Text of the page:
Efforts to combat the declining population of the endangered animals have emphasized predator control in the form a wolf cull, a tactic that Pacific Wild and other leading conservation and animal welfare organizations believe is ineffective and avoiding the real issue – habitat encroachment and fragmentation by industry, humans, and recreational snowmobiling.

Together with the support of Miley and Braison, the Theberges, Dr. Safina, and a host of environmental groups, Pacific Wild will continue to call for an end to the wolf kill program along with permanent, fully-protected habitat for B.C. caribou.

To speak with Ian McAllister, or to interview the scientists who joined the trip, please contact: Michaela Montaner of Pacific Wild.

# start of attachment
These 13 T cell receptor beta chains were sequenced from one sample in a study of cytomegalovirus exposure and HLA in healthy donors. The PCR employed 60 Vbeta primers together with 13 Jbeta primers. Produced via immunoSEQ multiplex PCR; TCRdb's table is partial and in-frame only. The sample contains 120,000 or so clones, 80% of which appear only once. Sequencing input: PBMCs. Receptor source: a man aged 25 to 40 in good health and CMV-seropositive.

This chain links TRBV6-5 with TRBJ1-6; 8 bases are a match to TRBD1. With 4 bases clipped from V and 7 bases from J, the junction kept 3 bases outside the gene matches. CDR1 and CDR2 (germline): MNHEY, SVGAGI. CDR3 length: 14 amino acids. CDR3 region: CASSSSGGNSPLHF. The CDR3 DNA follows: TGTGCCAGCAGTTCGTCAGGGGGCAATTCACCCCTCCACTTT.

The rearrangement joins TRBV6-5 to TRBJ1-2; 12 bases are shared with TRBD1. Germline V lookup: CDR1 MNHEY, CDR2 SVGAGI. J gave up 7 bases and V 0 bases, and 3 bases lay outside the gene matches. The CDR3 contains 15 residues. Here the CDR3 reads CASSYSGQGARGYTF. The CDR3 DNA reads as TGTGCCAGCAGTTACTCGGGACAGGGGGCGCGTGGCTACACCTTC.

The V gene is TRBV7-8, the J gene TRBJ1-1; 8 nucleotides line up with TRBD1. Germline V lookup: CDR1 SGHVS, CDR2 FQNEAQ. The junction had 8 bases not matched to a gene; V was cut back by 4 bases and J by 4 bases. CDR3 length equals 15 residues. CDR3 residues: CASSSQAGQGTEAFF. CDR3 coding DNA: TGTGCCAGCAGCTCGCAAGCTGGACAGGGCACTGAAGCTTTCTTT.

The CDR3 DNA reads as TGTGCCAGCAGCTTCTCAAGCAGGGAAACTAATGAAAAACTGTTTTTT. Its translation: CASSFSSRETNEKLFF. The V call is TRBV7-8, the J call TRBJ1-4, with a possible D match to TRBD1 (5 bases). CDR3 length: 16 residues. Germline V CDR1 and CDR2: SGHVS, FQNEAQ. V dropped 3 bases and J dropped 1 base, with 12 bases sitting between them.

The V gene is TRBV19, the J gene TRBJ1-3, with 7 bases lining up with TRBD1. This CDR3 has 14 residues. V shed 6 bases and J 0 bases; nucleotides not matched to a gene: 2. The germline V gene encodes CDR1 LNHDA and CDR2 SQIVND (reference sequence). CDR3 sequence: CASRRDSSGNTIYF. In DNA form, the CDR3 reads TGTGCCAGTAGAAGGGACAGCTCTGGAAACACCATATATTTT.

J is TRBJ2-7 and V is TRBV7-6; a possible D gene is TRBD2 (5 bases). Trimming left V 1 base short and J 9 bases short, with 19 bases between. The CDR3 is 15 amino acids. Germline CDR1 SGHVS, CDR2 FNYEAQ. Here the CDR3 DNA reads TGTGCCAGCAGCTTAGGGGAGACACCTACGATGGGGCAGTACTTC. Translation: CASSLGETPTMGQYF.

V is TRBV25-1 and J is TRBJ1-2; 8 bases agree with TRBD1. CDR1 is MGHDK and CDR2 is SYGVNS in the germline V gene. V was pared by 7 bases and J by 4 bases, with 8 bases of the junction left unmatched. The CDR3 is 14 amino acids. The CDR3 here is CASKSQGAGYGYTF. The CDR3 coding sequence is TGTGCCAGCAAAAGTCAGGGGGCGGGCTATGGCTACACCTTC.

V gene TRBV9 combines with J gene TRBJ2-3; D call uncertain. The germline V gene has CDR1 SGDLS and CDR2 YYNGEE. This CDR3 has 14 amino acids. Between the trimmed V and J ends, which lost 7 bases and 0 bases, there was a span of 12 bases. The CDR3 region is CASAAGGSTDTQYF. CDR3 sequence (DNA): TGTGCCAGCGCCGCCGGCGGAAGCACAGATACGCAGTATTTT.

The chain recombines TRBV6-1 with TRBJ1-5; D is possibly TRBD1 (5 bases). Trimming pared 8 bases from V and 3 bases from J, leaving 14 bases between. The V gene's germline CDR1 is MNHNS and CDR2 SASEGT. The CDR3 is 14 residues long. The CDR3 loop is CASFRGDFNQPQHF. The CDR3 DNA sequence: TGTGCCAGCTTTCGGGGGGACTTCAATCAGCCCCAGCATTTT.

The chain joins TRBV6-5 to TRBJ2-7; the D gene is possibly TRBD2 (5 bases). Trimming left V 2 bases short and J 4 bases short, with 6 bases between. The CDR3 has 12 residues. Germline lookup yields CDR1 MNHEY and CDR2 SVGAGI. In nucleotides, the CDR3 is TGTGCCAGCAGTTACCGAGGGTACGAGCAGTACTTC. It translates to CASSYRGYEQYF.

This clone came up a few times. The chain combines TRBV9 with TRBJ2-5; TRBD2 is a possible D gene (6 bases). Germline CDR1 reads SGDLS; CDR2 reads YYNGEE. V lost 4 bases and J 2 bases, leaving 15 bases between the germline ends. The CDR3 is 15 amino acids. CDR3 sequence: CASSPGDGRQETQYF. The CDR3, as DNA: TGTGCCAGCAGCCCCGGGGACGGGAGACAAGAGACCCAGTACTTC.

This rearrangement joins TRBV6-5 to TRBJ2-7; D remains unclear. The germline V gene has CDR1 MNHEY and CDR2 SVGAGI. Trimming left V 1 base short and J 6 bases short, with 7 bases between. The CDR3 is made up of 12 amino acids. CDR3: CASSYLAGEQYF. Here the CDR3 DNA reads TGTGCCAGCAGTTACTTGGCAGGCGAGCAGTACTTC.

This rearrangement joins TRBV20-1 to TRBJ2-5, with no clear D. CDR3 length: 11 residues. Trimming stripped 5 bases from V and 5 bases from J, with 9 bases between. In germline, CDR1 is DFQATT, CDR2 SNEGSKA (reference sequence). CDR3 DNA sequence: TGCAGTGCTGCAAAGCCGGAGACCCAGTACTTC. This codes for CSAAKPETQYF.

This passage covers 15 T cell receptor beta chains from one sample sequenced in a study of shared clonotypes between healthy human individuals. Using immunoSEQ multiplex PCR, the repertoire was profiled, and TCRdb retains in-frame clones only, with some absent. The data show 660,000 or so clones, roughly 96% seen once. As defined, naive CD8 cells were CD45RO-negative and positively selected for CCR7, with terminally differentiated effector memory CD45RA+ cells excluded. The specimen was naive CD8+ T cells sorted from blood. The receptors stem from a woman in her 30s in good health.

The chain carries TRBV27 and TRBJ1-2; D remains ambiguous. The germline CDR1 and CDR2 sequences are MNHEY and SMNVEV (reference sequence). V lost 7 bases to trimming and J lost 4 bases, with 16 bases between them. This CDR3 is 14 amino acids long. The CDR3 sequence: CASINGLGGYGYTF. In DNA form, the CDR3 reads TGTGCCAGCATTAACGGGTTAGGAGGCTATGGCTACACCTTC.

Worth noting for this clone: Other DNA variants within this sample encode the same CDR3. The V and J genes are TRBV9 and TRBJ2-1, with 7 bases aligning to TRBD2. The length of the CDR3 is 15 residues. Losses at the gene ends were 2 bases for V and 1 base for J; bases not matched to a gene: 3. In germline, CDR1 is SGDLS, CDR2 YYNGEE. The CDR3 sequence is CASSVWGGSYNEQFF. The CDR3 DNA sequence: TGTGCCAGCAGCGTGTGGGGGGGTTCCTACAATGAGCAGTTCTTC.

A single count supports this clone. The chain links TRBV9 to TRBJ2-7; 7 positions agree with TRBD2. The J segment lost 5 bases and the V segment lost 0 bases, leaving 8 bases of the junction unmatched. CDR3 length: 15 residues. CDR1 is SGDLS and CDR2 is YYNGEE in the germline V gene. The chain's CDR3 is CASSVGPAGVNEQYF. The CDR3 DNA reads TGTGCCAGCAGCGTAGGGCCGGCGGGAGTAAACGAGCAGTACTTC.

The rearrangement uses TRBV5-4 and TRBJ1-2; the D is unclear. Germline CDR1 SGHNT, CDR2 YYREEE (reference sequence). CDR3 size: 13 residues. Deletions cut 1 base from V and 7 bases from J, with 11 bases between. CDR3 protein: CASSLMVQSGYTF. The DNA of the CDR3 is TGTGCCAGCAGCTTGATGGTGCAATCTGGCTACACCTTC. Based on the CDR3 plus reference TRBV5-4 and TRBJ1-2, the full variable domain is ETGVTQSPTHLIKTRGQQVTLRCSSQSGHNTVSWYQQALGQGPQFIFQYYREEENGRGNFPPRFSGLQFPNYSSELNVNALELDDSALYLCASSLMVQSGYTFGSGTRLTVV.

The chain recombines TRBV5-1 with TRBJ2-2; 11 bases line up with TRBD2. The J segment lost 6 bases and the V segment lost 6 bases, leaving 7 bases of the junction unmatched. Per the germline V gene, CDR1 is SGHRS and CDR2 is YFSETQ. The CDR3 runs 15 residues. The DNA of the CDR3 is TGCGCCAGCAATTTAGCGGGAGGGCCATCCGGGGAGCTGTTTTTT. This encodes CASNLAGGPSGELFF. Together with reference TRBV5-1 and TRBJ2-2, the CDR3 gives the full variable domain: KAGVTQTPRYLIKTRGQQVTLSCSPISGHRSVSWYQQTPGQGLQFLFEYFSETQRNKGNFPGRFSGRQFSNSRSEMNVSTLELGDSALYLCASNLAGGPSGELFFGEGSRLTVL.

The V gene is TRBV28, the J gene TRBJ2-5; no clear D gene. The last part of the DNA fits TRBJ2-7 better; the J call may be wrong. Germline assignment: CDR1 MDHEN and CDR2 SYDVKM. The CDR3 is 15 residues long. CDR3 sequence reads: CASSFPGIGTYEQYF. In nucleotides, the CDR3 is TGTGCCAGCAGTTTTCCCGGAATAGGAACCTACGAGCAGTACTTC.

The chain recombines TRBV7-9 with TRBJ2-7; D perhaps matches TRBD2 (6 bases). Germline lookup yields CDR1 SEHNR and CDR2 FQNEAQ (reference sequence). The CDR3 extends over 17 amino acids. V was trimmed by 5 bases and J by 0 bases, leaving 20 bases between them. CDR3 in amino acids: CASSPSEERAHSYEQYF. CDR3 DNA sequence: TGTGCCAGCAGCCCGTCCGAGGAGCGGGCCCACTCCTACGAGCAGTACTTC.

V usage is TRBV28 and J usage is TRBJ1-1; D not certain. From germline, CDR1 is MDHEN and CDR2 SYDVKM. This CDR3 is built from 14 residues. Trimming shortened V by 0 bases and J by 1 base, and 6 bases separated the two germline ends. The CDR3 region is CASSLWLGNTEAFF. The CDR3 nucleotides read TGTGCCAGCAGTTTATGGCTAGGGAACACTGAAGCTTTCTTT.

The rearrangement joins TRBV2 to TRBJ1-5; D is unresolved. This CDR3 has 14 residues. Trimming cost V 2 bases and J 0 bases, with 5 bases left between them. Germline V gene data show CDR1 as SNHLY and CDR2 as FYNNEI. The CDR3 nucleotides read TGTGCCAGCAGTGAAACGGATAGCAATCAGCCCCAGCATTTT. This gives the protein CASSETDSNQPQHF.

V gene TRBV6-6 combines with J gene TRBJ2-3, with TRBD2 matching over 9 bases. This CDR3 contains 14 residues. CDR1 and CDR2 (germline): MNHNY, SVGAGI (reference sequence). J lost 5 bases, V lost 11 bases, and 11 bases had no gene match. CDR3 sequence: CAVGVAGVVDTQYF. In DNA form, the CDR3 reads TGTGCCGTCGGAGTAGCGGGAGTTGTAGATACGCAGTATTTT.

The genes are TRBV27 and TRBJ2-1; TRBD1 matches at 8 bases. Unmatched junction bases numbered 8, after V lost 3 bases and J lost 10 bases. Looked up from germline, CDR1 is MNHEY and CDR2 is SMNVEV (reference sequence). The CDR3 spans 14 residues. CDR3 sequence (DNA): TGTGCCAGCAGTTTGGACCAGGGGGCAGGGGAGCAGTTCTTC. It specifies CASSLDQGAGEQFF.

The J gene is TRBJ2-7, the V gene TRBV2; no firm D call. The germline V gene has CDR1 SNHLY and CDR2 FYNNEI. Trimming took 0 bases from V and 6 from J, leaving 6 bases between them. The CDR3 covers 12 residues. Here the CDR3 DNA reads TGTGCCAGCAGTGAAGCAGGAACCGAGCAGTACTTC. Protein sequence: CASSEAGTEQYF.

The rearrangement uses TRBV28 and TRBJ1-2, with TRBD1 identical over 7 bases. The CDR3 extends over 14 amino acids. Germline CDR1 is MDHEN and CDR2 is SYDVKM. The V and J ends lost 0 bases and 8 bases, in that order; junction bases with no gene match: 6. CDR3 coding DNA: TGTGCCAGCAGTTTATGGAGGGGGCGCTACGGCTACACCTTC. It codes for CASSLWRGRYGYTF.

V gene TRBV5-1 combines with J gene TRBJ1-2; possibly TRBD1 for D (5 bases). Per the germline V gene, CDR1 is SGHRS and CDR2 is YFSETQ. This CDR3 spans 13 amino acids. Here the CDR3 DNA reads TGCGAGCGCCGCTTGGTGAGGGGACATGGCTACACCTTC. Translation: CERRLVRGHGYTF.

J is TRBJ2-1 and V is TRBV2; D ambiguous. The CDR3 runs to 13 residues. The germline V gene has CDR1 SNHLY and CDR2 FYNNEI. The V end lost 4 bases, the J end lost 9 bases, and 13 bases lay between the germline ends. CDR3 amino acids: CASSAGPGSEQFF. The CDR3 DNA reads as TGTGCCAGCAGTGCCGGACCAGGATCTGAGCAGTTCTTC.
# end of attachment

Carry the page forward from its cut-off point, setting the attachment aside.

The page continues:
If you haven't already, please add your voice by signing Pacific Wild's petition here.

Sunday, September 20, 2015

The Emmy Awards Get Thrown to the Wolves

...and the Emmy for outstanding ensemble in a Drama series goes to the RED WOLF PUPS in Game of Thrones​' "The Struggle for the Iron Bone!"


Saturday, September 19, 2015

Wolf Conservation Center Webcams Draw a Wild Crowd

Thanks to the Wolf Conservation Center's (WCC) collection of webcams, the Center's educational impact far exceeds the boundary of it's gates in South Salem, NY!  WCC webcams invite an unlimited number of viewers to enter the private lives of elusive wolf families and to better understand the importance of their wild kin.

The webcams have been wildly popular among people (er.... species) all around the world!

Tune in!


 

Tuesday, September 15, 2015

Howls of Thanks to the Greenville Zoo



Howls of thanks to the Greenville Zoo for its generous "Quarters for Conservation" grant of almost $7000 to support the Wolf Conservation Center's efforts to protect and recover critically endangered red wolves!